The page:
German manufacturer Enercon is set to refurbish up to 1,200 turbines in India, following the conclusion of a decade-long legal dispute with former joint venture Wind World India.
The firm says some 860MW of its turbines could be re-activated and updated after its ten-year absence from the world's fourth largest market, where Enercon has roughly 6,700 turbines installed.
Elsewhere in India, the country's 1GW power auction received 2.8GW of bids, following the success of its first auction earlier in the year.
The results, announced later in October, will see prices fall to a new low of INR 2.64/kWh ($0.04/kWh).
In Europe, developer Vattenfall has a reshuffle of its wind unit. The business area is split in three; onshore, offshore, and solar PV with storage.
Vattenfall Wind CEO Gunnar Groeblar said the move 'creates a lean business model...that can respond to different markets'.
Also this month, Vattenfall reports a 75% increase of its underlying profit in H1 to SEK1.5 billion (€110 million).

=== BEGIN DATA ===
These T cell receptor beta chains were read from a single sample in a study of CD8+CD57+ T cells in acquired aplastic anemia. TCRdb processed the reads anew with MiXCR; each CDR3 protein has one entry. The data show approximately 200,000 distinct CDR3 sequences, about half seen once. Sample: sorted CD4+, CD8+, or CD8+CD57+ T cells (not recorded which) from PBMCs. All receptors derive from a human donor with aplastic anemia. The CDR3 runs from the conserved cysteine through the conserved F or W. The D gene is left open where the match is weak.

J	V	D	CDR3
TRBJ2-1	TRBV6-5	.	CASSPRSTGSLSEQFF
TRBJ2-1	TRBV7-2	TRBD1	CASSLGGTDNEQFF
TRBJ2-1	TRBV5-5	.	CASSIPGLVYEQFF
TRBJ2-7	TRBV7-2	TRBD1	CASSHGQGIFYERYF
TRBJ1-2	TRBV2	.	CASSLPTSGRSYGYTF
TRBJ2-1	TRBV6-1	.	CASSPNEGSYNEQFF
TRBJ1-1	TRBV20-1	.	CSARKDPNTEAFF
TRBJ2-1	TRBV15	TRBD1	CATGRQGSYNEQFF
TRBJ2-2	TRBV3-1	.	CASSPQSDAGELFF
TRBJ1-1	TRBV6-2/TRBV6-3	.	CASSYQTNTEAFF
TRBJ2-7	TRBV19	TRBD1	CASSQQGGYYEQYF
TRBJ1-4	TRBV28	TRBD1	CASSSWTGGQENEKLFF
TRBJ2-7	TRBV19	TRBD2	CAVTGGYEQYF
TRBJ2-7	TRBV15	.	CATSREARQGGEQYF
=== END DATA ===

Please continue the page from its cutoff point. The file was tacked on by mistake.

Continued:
Nordex's record-breaking 230-metre high turbine in southwest Germany produces over 9GWh of electricity in its first year
In a Windpower Monthly exclusive, Enercon unveils a new modular approach it is taking with its 3MW platform.
The move is in response to the shift to auction-based systems around the world forcing margins to be compressed, meaning Enercon was losing out to cheaper rivals.
All future Enercon turbines will be based on the new design approach and will meet IEC wind class demands exactly, rather than exceed them, the manufacturer says.
Rival manufacturer Siemens Gamesa Renewable Energy (SGRE) announces it is making up to 600 further job cuts at its blade plant in Aalborg.
The move comes just eight months after an initial 150 jobs were cut at the site in February — prior to Siemens' merger with Gamesa.
Also this month, other rival OEMs go to court over a potential patent infringement. GE Renewable Energy files a dispute in California claiming market leader Vestas was in breach of its zero voltage ride through (ZVRT) technology patent.